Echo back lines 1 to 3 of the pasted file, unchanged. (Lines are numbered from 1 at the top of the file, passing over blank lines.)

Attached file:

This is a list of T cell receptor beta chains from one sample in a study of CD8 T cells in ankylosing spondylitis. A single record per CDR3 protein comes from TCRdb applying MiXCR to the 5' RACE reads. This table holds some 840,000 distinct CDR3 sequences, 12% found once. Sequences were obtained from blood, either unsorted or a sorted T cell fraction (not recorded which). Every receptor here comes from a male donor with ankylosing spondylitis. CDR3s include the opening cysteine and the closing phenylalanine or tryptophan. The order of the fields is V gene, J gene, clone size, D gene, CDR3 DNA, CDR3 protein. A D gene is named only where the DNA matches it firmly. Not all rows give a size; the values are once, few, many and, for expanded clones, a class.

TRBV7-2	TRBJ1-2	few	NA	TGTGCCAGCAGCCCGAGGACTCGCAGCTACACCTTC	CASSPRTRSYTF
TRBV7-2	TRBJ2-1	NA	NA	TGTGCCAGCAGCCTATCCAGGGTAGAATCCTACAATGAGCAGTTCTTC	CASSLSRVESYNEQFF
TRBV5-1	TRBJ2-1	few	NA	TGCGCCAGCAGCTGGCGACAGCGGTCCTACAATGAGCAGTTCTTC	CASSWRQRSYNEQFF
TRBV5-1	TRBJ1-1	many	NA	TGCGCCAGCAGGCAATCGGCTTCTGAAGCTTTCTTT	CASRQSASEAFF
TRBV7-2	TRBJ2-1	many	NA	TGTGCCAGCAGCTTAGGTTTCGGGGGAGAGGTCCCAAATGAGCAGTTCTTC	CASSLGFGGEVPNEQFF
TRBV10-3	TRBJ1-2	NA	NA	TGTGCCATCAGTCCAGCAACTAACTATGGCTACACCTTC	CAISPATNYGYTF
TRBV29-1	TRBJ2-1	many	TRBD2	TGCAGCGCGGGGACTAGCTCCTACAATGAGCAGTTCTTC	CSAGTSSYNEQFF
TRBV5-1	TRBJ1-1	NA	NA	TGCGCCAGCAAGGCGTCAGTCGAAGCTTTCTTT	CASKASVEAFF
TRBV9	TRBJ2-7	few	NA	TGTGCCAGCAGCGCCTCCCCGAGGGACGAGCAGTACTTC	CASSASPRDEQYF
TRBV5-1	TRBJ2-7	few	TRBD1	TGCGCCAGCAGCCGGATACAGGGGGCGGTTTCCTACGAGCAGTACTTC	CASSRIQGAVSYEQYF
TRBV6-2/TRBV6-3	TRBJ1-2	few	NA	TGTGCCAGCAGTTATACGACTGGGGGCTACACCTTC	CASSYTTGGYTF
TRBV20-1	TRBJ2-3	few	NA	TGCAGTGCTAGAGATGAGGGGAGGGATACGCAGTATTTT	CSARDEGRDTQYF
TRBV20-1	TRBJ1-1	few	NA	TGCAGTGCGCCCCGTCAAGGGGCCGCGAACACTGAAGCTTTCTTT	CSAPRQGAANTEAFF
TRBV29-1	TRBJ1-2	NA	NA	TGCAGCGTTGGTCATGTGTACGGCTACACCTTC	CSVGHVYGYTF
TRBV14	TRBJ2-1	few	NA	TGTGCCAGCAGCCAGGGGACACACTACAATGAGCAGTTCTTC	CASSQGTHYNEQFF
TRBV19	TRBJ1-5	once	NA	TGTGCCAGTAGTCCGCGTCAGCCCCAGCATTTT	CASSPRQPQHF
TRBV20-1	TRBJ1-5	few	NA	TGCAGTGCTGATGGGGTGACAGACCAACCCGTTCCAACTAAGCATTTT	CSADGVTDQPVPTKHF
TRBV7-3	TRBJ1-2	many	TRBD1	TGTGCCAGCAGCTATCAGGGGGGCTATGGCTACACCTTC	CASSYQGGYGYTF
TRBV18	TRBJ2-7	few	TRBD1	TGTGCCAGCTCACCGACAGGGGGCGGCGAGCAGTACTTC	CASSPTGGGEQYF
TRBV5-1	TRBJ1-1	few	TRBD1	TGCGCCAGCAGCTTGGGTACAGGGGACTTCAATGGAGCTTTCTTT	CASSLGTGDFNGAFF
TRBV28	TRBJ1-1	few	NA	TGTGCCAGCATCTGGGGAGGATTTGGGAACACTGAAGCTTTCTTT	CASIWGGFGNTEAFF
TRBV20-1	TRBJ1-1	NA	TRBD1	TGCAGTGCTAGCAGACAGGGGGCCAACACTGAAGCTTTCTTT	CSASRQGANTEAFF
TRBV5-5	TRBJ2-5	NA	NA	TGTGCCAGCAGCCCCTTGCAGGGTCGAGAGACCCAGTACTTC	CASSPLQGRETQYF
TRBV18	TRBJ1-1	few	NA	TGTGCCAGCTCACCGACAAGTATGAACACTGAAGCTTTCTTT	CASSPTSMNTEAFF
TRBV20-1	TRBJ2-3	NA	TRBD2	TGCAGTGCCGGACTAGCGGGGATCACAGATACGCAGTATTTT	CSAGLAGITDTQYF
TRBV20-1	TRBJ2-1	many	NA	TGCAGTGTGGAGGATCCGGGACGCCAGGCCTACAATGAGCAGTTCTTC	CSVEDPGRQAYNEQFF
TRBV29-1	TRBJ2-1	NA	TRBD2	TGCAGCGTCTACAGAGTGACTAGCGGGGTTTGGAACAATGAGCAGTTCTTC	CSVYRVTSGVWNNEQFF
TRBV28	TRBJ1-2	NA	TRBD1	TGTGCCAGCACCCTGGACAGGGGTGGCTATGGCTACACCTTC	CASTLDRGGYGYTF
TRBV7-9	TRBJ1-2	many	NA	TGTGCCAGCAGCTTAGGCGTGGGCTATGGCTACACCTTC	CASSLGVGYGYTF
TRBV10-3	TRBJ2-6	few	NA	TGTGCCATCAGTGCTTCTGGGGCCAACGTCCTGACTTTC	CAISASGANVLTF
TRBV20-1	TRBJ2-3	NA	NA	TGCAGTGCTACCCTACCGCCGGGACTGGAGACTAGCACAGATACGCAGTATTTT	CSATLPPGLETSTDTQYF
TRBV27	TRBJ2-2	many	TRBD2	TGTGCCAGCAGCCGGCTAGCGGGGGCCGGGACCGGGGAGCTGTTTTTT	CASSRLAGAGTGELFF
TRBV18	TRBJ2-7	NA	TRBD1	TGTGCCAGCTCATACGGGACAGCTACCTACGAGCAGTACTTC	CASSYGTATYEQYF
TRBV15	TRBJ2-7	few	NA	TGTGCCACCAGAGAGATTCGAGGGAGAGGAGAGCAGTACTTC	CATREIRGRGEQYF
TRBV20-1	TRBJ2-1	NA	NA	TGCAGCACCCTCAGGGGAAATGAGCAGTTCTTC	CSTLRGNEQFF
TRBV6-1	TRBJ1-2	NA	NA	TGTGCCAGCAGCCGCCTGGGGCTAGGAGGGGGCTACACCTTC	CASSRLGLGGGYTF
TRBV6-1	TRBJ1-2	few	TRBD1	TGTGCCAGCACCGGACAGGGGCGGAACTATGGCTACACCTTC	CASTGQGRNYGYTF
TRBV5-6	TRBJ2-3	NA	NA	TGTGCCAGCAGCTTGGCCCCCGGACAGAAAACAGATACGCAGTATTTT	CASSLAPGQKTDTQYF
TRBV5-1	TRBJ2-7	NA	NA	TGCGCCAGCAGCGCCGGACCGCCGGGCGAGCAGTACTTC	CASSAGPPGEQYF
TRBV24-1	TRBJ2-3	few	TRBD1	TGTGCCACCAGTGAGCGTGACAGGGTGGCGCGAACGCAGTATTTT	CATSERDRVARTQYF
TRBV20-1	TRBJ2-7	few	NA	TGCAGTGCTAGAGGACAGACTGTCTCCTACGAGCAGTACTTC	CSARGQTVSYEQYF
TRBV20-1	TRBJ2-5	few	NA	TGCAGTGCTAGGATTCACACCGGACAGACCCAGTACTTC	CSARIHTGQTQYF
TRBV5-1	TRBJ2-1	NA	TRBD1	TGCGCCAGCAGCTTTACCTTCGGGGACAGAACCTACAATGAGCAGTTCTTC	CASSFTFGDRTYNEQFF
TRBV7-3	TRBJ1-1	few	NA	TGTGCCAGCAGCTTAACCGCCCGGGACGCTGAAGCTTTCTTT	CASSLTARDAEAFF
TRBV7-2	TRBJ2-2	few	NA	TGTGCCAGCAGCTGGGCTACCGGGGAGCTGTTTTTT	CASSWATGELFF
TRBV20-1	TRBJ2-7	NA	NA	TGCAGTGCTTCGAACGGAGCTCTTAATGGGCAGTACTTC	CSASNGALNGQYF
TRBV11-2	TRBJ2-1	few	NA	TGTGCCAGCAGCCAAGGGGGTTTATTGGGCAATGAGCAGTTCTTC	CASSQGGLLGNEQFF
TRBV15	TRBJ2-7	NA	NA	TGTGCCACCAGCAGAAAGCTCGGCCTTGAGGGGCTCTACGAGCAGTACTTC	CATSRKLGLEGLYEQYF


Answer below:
This is a list of T cell receptor beta chains from one sample in a study of CD8 T cells in ankylosing spondylitis. A single record per CDR3 protein comes from TCRdb applying MiXCR to the 5' RACE reads. This table holds some 840,000 distinct CDR3 sequences, 12% found once. Sequences were obtained from blood, either unsorted or a sorted T cell fraction (not recorded which). Every receptor here comes from a male donor with ankylosing spondylitis. CDR3s include the opening cysteine and the closing phenylalanine or tryptophan. The order of the fields is V gene, J gene, clone size, D gene, CDR3 DNA, CDR3 protein. A D gene is named only where the DNA matches it firmly. Not all rows give a size; the values are once, few, many and, for expanded clones, a class.

TRBV7-2	TRBJ1-2	few	NA	TGTGCCAGCAGCCCGAGGACTCGCAGCTACACCTTC	CASSPRTRSYTF
TRBV7-2	TRBJ2-1	NA	NA	TGTGCCAGCAGCCTATCCAGGGTAGAATCCTACAATGAGCAGTTCTTC	CASSLSRVESYNEQFF